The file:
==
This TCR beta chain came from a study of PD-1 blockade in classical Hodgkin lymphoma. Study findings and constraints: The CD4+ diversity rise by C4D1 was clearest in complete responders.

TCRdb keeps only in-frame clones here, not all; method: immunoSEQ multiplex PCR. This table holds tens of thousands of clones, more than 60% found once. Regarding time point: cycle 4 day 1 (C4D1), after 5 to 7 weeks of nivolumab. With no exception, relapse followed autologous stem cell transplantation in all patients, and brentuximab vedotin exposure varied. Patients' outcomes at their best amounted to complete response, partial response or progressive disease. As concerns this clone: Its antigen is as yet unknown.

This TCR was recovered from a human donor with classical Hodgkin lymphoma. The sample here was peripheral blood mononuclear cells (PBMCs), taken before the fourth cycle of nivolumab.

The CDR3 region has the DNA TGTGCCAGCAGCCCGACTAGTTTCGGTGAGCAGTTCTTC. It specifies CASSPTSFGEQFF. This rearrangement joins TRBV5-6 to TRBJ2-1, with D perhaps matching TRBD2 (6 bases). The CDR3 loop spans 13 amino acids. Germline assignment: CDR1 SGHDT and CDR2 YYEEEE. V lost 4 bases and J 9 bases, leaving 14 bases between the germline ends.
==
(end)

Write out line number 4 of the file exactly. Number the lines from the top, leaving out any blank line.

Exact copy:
The CDR3 region has the DNA TGTGCCAGCAGCCCGACTAGTTTCGGTGAGCAGTTCTTC. It specifies CASSPTSFGEQFF. This rearrangement joins TRBV5-6 to TRBJ2-1, with D perhaps matching TRBD2 (6 bases). The CDR3 loop spans 13 amino acids. Germline assignment: CDR1 SGHDT and CDR2 YYEEEE. V lost 4 bases and J 9 bases, leaving 14 bases between the germline ends.